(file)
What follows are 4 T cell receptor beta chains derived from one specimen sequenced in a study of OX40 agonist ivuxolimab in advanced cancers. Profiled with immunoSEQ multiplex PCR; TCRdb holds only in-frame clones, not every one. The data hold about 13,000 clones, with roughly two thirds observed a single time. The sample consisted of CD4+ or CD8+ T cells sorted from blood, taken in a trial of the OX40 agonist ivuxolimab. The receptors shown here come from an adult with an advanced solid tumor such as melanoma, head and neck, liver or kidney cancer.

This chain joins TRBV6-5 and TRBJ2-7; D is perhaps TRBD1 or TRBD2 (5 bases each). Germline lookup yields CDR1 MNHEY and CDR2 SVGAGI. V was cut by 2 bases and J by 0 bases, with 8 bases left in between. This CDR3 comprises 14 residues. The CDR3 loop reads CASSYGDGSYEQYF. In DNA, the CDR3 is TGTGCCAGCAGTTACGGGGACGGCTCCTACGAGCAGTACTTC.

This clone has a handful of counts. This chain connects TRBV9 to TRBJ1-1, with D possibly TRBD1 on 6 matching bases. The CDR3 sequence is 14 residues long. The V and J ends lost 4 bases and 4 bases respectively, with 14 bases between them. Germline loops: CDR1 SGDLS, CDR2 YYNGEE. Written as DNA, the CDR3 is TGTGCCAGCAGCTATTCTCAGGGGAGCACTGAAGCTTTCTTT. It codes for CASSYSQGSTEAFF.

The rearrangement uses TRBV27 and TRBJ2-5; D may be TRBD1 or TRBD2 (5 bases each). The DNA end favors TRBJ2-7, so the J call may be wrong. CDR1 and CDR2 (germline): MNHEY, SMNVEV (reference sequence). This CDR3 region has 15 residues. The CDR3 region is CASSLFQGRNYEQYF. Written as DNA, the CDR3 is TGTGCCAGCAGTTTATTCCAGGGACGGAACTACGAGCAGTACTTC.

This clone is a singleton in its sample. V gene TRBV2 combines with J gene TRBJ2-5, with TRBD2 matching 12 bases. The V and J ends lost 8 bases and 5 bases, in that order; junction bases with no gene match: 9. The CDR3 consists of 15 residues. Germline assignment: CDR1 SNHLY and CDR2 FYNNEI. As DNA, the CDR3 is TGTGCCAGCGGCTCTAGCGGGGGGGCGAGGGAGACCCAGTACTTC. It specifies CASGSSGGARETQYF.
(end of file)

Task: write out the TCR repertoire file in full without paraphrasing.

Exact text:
What follows are 4 T cell receptor beta chains derived from one specimen sequenced in a study of OX40 agonist ivuxolimab in advanced cancers. Profiled with immunoSEQ multiplex PCR; TCRdb holds only in-frame clones, not every one. The data hold about 13,000 clones, with roughly two thirds observed a single time. The sample consisted of CD4+ or CD8+ T cells sorted from blood, taken in a trial of the OX40 agonist ivuxolimab. The receptors shown here come from an adult with an advanced solid tumor such as melanoma, head and neck, liver or kidney cancer.

This chain joins TRBV6-5 and TRBJ2-7; D is perhaps TRBD1 or TRBD2 (5 bases each). Germline lookup yields CDR1 MNHEY and CDR2 SVGAGI. V was cut by 2 bases and J by 0 bases, with 8 bases left in between. This CDR3 comprises 14 residues. The CDR3 loop reads CASSYGDGSYEQYF. In DNA, the CDR3 is TGTGCCAGCAGTTACGGGGACGGCTCCTACGAGCAGTACTTC.

This clone has a handful of counts. This chain connects TRBV9 to TRBJ1-1, with D possibly TRBD1 on 6 matching bases. The CDR3 sequence is 14 residues long. The V and J ends lost 4 bases and 4 bases respectively, with 14 bases between them. Germline loops: CDR1 SGDLS, CDR2 YYNGEE. Written as DNA, the CDR3 is TGTGCCAGCAGCTATTCTCAGGGGAGCACTGAAGCTTTCTTT. It codes for CASSYSQGSTEAFF.

The rearrangement uses TRBV27 and TRBJ2-5; D may be TRBD1 or TRBD2 (5 bases each). The DNA end favors TRBJ2-7, so the J call may be wrong. CDR1 and CDR2 (germline): MNHEY, SMNVEV (reference sequence). This CDR3 region has 15 residues. The CDR3 region is CASSLFQGRNYEQYF. Written as DNA, the CDR3 is TGTGCCAGCAGTTTATTCCAGGGACGGAACTACGAGCAGTACTTC.

This clone is a singleton in its sample. V gene TRBV2 combines with J gene TRBJ2-5, with TRBD2 matching 12 bases. The V and J ends lost 8 bases and 5 bases, in that order; junction bases with no gene match: 9. The CDR3 consists of 15 residues. Germline assignment: CDR1 SNHLY and CDR2 FYNNEI. As DNA, the CDR3 is TGTGCCAGCGGCTCTAGCGGGGGGGCGAGGGAGACCCAGTACTTC. It specifies CASGSSGGARETQYF.